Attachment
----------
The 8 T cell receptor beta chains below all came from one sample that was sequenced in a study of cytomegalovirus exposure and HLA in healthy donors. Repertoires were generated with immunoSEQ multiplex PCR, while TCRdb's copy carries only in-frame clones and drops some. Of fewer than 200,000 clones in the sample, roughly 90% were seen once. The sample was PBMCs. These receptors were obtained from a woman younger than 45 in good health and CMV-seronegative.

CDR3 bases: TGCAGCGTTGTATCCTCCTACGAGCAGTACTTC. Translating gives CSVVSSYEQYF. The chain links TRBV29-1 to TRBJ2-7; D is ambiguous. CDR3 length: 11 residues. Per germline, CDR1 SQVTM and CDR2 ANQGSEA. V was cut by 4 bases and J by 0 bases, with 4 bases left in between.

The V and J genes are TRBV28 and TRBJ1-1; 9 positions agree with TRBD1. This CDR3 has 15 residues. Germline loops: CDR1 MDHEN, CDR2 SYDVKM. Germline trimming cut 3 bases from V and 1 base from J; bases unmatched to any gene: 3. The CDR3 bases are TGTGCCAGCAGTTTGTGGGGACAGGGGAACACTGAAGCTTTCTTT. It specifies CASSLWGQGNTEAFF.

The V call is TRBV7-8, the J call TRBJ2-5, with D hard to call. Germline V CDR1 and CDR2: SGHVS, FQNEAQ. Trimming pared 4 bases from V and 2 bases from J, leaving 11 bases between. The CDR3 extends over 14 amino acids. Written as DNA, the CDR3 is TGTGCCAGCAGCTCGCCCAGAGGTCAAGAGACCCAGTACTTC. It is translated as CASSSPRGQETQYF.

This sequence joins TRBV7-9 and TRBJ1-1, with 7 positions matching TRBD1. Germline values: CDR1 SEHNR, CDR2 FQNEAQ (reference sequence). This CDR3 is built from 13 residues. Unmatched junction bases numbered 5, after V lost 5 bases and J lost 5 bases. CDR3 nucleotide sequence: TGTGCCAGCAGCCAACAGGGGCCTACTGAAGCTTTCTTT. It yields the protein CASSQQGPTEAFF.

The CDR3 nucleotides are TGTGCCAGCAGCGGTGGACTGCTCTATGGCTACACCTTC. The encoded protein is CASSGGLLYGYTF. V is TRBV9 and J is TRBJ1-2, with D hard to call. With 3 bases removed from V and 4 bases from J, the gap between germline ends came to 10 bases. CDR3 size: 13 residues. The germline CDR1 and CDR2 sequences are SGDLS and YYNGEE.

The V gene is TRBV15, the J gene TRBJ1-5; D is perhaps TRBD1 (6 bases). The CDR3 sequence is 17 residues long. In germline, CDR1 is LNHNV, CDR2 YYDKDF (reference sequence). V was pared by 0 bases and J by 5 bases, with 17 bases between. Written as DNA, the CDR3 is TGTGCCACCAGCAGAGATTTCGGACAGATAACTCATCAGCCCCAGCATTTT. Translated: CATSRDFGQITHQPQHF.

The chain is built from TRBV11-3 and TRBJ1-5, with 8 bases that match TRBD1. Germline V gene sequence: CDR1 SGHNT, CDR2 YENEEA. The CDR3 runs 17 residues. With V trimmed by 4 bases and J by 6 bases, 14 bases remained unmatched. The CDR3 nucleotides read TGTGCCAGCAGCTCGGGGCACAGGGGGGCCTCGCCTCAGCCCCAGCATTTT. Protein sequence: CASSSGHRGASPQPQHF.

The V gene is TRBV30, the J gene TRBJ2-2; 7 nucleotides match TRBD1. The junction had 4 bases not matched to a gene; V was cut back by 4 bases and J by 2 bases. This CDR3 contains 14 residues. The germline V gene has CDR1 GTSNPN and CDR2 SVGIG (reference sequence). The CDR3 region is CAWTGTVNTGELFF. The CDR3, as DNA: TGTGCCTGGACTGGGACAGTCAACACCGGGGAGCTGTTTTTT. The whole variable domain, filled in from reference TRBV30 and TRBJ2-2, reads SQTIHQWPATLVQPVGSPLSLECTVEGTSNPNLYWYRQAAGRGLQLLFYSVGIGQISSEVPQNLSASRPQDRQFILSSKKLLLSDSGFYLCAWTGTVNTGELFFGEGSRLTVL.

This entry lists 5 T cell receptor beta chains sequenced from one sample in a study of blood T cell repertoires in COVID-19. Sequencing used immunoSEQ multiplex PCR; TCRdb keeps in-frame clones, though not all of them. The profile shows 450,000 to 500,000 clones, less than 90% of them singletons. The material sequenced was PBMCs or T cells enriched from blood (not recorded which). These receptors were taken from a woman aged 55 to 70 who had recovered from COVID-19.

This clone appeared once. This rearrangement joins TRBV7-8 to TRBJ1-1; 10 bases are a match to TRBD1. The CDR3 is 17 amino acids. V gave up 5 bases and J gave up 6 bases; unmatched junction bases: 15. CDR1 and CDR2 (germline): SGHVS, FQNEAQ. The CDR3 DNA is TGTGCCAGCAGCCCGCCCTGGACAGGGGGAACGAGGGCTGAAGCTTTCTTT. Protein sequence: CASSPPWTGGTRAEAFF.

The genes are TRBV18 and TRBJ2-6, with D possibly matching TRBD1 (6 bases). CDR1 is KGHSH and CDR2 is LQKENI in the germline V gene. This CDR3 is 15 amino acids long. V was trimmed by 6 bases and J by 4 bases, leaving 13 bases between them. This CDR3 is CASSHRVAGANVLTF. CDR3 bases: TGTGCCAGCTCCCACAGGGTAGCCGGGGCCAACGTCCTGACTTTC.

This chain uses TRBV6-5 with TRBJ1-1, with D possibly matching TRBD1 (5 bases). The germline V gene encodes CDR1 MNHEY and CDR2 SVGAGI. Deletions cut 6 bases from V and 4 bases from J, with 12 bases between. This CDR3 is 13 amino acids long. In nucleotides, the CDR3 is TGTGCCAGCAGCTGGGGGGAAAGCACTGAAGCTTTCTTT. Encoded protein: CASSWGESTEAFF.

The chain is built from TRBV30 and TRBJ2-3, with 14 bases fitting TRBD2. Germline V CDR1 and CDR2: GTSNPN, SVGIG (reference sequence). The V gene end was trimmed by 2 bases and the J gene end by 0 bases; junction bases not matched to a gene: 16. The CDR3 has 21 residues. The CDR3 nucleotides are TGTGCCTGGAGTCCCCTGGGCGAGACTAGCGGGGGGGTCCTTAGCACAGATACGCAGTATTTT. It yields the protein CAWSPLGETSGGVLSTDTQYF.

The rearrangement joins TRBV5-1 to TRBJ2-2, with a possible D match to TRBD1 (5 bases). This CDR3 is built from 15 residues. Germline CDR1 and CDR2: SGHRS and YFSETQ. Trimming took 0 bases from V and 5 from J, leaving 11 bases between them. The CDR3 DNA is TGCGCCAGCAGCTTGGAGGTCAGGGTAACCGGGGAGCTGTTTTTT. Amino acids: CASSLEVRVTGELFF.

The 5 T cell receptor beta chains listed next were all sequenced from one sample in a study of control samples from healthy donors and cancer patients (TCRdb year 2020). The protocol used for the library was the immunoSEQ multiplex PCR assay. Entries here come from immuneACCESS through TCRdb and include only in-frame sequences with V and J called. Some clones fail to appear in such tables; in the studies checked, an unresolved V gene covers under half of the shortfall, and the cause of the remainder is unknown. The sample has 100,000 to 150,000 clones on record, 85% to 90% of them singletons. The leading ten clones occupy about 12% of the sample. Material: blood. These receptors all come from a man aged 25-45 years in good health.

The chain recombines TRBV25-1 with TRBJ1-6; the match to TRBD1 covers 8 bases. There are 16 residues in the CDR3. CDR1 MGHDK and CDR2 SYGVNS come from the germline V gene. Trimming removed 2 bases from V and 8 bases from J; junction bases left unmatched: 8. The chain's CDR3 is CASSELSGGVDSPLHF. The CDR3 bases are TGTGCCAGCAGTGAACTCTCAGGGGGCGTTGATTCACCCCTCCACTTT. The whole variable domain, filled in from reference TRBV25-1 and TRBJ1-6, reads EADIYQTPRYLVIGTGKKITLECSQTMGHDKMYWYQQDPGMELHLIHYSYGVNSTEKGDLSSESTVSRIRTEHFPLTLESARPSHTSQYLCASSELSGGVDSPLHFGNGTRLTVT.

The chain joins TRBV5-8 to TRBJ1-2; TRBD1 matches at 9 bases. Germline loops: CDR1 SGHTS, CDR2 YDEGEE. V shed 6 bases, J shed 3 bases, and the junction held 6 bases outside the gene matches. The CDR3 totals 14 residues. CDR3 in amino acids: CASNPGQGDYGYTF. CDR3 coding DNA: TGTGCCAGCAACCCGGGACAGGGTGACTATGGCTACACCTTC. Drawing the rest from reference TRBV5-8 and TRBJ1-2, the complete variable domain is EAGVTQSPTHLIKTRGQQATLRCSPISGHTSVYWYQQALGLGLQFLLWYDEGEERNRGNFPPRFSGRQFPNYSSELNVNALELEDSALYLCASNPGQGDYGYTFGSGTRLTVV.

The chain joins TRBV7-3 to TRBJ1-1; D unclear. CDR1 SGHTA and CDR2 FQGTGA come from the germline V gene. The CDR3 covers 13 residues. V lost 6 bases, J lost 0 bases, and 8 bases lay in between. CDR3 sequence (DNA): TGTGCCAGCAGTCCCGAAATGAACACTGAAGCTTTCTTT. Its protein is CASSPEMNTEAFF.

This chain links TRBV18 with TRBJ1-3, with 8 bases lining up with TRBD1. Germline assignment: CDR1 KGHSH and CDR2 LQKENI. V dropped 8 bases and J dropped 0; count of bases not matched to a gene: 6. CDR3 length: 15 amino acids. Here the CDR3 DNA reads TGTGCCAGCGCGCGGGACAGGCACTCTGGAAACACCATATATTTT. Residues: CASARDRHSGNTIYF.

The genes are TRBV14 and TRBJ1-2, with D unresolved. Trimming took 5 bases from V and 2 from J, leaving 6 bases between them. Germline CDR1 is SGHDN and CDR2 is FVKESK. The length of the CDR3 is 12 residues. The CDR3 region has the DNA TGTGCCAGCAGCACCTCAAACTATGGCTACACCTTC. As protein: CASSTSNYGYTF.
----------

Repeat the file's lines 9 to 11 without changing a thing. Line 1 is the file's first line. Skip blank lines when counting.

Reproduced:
The V gene is TRBV30, the J gene TRBJ2-2; 7 nucleotides match TRBD1. The junction had 4 bases not matched to a gene; V was cut back by 4 bases and J by 2 bases. This CDR3 contains 14 residues. The germline V gene has CDR1 GTSNPN and CDR2 SVGIG (reference sequence). The CDR3 region is CAWTGTVNTGELFF. The CDR3, as DNA: TGTGCCTGGACTGGGACAGTCAACACCGGGGAGCTGTTTTTT. The whole variable domain, filled in from reference TRBV30 and TRBJ2-2, reads SQTIHQWPATLVQPVGSPLSLECTVEGTSNPNLYWYRQAAGRGLQLLFYSVGIGQISSEVPQNLSASRPQDRQFILSSKKLLLSDSGFYLCAWTGTVNTGELFFGEGSRLTVL.

This entry lists 5 T cell receptor beta chains sequenced from one sample in a study of blood T cell repertoires in COVID-19. Sequencing used immunoSEQ multiplex PCR; TCRdb keeps in-frame clones, though not all of them. The profile shows 450,000 to 500,000 clones, less than 90% of them singletons. The material sequenced was PBMCs or T cells enriched from blood (not recorded which). These receptors were taken from a woman aged 55 to 70 who had recovered from COVID-19.

This clone appeared once. This rearrangement joins TRBV7-8 to TRBJ1-1; 10 bases are a match to TRBD1. The CDR3 is 17 amino acids. V gave up 5 bases and J gave up 6 bases; unmatched junction bases: 15. CDR1 and CDR2 (germline): SGHVS, FQNEAQ. The CDR3 DNA is TGTGCCAGCAGCCCGCCCTGGACAGGGGGAACGAGGGCTGAAGCTTTCTTT. Protein sequence: CASSPPWTGGTRAEAFF.